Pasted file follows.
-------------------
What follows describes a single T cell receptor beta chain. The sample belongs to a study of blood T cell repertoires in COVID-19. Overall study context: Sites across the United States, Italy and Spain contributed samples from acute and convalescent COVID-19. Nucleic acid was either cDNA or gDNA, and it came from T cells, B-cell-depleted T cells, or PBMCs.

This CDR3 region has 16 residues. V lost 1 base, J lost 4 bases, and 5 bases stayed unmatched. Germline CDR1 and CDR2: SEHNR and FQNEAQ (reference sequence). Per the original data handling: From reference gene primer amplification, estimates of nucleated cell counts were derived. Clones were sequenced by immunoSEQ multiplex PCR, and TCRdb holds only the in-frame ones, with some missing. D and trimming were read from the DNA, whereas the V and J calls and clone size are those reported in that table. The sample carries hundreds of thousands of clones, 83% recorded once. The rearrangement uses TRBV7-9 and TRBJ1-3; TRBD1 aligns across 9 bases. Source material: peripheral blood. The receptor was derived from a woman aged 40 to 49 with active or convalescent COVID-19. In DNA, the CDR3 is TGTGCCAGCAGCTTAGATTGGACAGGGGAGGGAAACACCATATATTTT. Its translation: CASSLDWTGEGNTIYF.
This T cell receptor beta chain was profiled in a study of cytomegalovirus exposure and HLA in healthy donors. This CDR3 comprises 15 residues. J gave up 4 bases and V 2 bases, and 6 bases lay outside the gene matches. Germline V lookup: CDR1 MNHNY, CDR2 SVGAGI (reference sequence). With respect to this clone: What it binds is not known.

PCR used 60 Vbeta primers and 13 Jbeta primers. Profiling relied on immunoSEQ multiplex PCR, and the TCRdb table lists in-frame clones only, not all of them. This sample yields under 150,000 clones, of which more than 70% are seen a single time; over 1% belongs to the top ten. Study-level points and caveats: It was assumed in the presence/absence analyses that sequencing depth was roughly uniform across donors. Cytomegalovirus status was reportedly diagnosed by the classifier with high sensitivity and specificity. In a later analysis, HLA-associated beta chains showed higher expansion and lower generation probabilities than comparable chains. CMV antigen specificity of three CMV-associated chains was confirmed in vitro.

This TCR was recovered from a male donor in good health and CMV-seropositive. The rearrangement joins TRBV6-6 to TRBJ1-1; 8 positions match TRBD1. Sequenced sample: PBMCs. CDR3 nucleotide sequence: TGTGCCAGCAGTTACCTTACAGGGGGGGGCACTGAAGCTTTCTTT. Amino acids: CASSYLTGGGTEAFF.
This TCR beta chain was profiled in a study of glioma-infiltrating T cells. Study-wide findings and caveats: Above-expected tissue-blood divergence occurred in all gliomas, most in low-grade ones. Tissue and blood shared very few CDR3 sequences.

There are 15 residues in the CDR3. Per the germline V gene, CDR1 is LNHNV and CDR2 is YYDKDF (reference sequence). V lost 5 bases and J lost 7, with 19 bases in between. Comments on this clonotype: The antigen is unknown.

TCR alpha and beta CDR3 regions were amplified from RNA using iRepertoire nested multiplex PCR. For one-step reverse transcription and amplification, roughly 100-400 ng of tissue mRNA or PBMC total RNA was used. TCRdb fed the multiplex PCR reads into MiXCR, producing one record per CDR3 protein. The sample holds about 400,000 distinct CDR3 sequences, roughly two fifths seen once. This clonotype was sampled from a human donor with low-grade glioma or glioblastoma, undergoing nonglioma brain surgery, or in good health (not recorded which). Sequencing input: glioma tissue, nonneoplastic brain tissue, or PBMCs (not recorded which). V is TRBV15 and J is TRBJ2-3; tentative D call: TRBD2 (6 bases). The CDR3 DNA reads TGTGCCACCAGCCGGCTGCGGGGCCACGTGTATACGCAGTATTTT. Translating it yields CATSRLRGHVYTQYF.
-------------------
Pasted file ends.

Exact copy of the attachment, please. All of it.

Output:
What follows describes a single T cell receptor beta chain. The sample belongs to a study of blood T cell repertoires in COVID-19. Overall study context: Sites across the United States, Italy and Spain contributed samples from acute and convalescent COVID-19. Nucleic acid was either cDNA or gDNA, and it came from T cells, B-cell-depleted T cells, or PBMCs.

This CDR3 region has 16 residues. V lost 1 base, J lost 4 bases, and 5 bases stayed unmatched. Germline CDR1 and CDR2: SEHNR and FQNEAQ (reference sequence). Per the original data handling: From reference gene primer amplification, estimates of nucleated cell counts were derived. Clones were sequenced by immunoSEQ multiplex PCR, and TCRdb holds only the in-frame ones, with some missing. D and trimming were read from the DNA, whereas the V and J calls and clone size are those reported in that table. The sample carries hundreds of thousands of clones, 83% recorded once. The rearrangement uses TRBV7-9 and TRBJ1-3; TRBD1 aligns across 9 bases. Source material: peripheral blood. The receptor was derived from a woman aged 40 to 49 with active or convalescent COVID-19. In DNA, the CDR3 is TGTGCCAGCAGCTTAGATTGGACAGGGGAGGGAAACACCATATATTTT. Its translation: CASSLDWTGEGNTIYF.
This T cell receptor beta chain was profiled in a study of cytomegalovirus exposure and HLA in healthy donors. This CDR3 comprises 15 residues. J gave up 4 bases and V 2 bases, and 6 bases lay outside the gene matches. Germline V lookup: CDR1 MNHNY, CDR2 SVGAGI (reference sequence). With respect to this clone: What it binds is not known.

PCR used 60 Vbeta primers and 13 Jbeta primers. Profiling relied on immunoSEQ multiplex PCR, and the TCRdb table lists in-frame clones only, not all of them. This sample yields under 150,000 clones, of which more than 70% are seen a single time; over 1% belongs to the top ten. Study-level points and caveats: It was assumed in the presence/absence analyses that sequencing depth was roughly uniform across donors. Cytomegalovirus status was reportedly diagnosed by the classifier with high sensitivity and specificity. In a later analysis, HLA-associated beta chains showed higher expansion and lower generation probabilities than comparable chains. CMV antigen specificity of three CMV-associated chains was confirmed in vitro.

This TCR was recovered from a male donor in good health and CMV-seropositive. The rearrangement joins TRBV6-6 to TRBJ1-1; 8 positions match TRBD1. Sequenced sample: PBMCs. CDR3 nucleotide sequence: TGTGCCAGCAGTTACCTTACAGGGGGGGGCACTGAAGCTTTCTTT. Amino acids: CASSYLTGGGTEAFF.
This TCR beta chain was profiled in a study of glioma-infiltrating T cells. Study-wide findings and caveats: Above-expected tissue-blood divergence occurred in all gliomas, most in low-grade ones. Tissue and blood shared very few CDR3 sequences.

There are 15 residues in the CDR3. Per the germline V gene, CDR1 is LNHNV and CDR2 is YYDKDF (reference sequence). V lost 5 bases and J lost 7, with 19 bases in between. Comments on this clonotype: The antigen is unknown.

TCR alpha and beta CDR3 regions were amplified from RNA using iRepertoire nested multiplex PCR. For one-step reverse transcription and amplification, roughly 100-400 ng of tissue mRNA or PBMC total RNA was used. TCRdb fed the multiplex PCR reads into MiXCR, producing one record per CDR3 protein. The sample holds about 400,000 distinct CDR3 sequences, roughly two fifths seen once. This clonotype was sampled from a human donor with low-grade glioma or glioblastoma, undergoing nonglioma brain surgery, or in good health (not recorded which). Sequencing input: glioma tissue, nonneoplastic brain tissue, or PBMCs (not recorded which). V is TRBV15 and J is TRBJ2-3; tentative D call: TRBD2 (6 bases). The CDR3 DNA reads TGTGCCACCAGCCGGCTGCGGGGCCACGTGTATACGCAGTATTTT. Translating it yields CATSRLRGHVYTQYF.